Touring Tiffany Bottoms
all aboard for a mini-train tour of a spectacular Wisconsin wetland
As the Chippewa River flows downstream from Eau Claire, it threads through a landscape of steep bluffs, expansive floodplains, and other habitats that call home to 125 rare species, more than any other area in Wisconsin; including massasauga rattlesnakes, prickly pear cactus, and prothonotary warblers. Our own backyard contains incredible ecological diversity that many Chippewa Valley residents are hardly aware of.
Typically, the only way to experience a wilderness area it is to strike off on your own with a map and compass. That is not the case, however, in the Chippewa Valley. In the heart of our most remote region – the Tiffany Wildlife Area in Buffalo County – an unlikely partnership has formed between train lovers and bird lovers that offers local folks the chance to experience a wild place and to see abundant wildlife.
For the last decade, a group of railroad enthusiasts, known as the Chippewa Valley Motor Car Association, have worked diligently to reclaim and maintain an eight-mile stretch of railroad track that extends through the middle of the Tiffany. Operating open-air mini-train cars, the group began offering rides to the public. Almost immediately, the rides became a sensation with birders who had long craved the opportunity to explore this area. Conservation non-profit groups began using the rides to raise awareness (and money) for environmental causes. Rides are now offered to the public every spring and autumn, before and after the summer mosquito season.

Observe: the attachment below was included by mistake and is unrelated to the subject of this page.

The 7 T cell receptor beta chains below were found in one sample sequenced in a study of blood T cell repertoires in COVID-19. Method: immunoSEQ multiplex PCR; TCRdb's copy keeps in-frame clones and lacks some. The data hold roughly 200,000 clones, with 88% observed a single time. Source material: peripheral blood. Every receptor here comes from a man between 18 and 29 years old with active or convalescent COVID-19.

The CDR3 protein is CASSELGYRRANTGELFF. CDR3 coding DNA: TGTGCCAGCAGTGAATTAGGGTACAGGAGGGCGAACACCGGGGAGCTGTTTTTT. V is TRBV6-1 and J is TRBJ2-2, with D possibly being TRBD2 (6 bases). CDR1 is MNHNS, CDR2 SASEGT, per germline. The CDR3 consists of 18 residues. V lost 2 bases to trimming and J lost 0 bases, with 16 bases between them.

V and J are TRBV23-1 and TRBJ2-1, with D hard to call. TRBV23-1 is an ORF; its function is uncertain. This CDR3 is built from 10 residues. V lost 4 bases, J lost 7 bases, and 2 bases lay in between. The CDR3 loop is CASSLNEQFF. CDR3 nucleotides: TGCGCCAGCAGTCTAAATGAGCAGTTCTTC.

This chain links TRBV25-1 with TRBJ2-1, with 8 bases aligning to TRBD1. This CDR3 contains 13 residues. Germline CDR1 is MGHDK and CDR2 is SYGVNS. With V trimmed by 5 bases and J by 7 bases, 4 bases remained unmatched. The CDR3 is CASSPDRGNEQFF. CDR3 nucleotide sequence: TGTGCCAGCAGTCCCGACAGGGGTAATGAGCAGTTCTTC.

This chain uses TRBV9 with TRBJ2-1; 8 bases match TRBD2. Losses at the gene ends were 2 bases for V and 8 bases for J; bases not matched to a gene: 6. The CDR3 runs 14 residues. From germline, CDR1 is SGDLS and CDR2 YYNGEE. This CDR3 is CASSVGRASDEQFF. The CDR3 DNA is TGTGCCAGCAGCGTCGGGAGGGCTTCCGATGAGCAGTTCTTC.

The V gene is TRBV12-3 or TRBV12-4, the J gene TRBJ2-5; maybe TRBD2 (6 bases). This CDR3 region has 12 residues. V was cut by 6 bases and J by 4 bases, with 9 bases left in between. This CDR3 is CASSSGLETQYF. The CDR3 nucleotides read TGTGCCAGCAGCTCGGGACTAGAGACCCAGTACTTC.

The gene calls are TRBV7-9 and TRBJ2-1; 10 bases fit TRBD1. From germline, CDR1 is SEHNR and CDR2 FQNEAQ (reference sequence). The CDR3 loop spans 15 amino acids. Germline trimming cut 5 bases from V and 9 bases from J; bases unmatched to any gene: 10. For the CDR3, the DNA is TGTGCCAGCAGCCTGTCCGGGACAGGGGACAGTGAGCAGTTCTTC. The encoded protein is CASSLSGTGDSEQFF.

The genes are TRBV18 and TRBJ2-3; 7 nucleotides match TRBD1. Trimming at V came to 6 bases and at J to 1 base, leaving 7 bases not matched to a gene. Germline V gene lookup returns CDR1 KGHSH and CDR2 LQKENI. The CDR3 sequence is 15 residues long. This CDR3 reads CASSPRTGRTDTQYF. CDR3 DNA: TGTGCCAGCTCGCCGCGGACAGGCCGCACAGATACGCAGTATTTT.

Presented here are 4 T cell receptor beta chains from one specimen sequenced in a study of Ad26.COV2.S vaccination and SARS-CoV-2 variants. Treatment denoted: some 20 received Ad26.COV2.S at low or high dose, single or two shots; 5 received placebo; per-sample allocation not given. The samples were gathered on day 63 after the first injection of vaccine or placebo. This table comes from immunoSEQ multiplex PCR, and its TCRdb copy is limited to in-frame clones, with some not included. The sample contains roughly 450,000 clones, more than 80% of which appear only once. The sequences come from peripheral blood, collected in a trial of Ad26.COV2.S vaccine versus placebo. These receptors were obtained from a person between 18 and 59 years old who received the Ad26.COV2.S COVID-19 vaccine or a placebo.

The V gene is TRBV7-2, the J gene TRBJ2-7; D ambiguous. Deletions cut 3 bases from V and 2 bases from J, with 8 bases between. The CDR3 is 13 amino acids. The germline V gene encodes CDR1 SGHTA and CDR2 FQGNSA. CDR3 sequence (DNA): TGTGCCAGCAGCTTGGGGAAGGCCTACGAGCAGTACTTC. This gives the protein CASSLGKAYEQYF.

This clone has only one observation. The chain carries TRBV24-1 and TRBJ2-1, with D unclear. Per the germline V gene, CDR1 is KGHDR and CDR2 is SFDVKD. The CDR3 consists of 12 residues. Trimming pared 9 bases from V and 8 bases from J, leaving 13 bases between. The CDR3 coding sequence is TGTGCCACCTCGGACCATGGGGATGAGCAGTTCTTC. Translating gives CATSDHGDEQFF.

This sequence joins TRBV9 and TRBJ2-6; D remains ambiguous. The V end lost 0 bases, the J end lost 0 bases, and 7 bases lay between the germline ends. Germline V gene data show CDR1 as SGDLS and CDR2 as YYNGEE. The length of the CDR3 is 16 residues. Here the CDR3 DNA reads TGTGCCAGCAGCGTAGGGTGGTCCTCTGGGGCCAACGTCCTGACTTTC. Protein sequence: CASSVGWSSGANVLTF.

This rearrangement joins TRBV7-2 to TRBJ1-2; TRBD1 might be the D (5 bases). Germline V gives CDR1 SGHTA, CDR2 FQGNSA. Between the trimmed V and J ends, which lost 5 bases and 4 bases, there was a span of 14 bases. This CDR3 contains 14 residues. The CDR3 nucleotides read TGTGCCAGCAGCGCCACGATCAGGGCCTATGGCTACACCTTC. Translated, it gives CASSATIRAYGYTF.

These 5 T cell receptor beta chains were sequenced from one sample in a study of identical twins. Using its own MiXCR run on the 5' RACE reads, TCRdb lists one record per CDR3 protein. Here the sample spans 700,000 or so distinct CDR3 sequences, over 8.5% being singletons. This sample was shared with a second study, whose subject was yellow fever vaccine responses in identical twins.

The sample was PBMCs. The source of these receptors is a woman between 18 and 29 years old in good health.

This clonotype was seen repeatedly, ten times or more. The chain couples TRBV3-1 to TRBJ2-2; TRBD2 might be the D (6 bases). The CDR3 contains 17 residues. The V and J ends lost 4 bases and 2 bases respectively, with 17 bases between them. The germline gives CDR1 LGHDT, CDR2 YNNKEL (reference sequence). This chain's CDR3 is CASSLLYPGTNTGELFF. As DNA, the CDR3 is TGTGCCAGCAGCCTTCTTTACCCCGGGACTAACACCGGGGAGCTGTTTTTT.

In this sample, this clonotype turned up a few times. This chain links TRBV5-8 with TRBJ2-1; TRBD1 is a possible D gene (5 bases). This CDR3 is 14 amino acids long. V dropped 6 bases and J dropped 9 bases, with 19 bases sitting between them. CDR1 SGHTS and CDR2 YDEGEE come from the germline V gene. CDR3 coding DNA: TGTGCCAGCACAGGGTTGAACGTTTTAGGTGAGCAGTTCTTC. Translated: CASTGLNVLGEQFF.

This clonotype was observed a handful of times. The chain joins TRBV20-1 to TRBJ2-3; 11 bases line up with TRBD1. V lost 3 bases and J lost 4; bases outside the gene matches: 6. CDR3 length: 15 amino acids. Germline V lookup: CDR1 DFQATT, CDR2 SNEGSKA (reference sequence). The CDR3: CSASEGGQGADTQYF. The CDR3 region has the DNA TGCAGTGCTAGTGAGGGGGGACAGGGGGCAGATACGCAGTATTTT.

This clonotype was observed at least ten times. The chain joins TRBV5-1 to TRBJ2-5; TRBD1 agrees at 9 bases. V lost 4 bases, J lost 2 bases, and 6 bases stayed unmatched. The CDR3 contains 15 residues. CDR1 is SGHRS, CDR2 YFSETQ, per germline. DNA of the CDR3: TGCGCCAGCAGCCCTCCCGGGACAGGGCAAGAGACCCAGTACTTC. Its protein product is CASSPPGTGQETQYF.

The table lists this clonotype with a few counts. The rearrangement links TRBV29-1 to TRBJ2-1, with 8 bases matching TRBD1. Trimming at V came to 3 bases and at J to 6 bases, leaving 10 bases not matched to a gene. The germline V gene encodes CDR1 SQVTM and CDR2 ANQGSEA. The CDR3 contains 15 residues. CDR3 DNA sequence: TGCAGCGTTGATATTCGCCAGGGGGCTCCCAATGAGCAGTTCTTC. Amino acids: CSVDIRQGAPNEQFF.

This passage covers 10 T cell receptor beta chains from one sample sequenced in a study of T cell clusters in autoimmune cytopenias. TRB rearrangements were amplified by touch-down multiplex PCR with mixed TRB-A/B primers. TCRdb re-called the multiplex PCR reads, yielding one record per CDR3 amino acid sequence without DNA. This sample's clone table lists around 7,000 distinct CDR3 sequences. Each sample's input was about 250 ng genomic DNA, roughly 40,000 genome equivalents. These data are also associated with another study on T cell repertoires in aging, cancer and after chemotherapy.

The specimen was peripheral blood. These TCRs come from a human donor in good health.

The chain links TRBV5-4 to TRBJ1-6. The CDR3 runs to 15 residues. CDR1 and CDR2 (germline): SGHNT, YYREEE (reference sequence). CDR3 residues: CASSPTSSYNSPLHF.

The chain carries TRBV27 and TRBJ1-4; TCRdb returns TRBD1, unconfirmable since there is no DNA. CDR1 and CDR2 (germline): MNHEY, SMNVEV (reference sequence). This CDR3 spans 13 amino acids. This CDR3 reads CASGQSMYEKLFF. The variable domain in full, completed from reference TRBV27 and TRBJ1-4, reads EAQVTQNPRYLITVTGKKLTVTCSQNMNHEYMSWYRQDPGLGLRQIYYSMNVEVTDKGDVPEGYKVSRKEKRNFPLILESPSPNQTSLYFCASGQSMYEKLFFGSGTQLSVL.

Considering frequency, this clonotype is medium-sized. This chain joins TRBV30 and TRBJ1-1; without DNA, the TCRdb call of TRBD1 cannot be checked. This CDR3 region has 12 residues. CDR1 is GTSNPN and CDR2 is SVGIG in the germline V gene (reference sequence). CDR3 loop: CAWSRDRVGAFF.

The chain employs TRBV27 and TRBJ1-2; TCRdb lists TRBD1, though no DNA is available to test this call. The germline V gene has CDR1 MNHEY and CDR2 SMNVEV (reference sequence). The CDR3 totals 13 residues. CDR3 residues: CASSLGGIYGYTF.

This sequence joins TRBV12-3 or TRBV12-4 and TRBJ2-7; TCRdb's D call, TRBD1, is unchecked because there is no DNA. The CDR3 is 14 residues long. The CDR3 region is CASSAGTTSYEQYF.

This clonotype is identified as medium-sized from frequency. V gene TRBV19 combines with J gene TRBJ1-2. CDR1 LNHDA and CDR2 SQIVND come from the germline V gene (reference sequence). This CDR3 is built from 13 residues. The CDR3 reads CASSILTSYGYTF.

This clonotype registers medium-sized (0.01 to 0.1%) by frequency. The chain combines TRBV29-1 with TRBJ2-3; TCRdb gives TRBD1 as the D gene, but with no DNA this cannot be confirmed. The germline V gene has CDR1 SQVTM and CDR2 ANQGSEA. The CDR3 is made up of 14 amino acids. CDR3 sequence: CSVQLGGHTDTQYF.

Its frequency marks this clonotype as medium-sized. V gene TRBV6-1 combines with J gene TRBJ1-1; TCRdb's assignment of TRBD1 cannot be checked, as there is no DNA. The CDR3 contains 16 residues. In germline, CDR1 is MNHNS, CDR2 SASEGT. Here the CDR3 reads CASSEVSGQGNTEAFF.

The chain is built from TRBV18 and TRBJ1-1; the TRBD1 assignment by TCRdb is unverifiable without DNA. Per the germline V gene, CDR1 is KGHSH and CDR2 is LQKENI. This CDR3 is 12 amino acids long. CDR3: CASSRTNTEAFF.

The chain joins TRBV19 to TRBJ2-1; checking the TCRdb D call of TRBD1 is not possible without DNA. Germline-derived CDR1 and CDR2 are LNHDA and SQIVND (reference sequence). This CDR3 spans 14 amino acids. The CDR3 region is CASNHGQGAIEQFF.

The train offers riders access into an area that is notoriously difficult to penetrate. The Tiffany’s landscape is a complex braid of backwater channels, bottomland forests, and floodplain savannas. Walk in any direction and you are likely to encounter a river slough, wetland, pond, or lake that complicates your travels. Also, the area is simply gigantic; at 13,000 acres the Tiffany is the largest intact floodplain forest in the Midwest.
The area is renowned for mind-boggling displays of birdlife, especially during the migration season. In the spring, for example, it is estimated that over 100,000 songbirds descend into the area in a single day, using its habitats as a stop-over before resuming their travels northward. During the summer, more than 30 species of warblers nest and breed in the Tiffany.
Passengers climb aboard at a location just south of Durand. Many folks bring blankets and seat cushions for added comfort. Instead of a caboose, the train hauls a port-a-potty behind the cars. As the train departs, passengers roll under the high forest canopies, through open prairies, and across bridges spanning the Tiffany’s many waterways.
Periodically, the train stops and passengers venture out on foot. Some passengers stroll in the company of a naturalist who shares insights about different species found along the way. Other passengers find a spot on the grass, roll out a blanket, and unpack picnic supplies. Families with young children poke around in the brush or at a pond’s edge. Then, the engine rumbles and the train rolls on again. By the end of the ride, passengers have been whisked through a mix of different habitats and seen countless wildlife species.
Riding the train is just plain good fun and it’s an opportunity you shouldn’t miss. Even if you’re not a nature lover, it’s a chance to get outside with friends or family. If you are a nature lover, it’s a chance to see the Chipppewa Valley in its rawest and most untamed form.
To view the 2012 train schedule, visit ChippewaValleyMotorCarAssociation.ellawisc.com
Each train ride is a fundraising event hosted by a different organization. Contact specific organizations to register for a ride.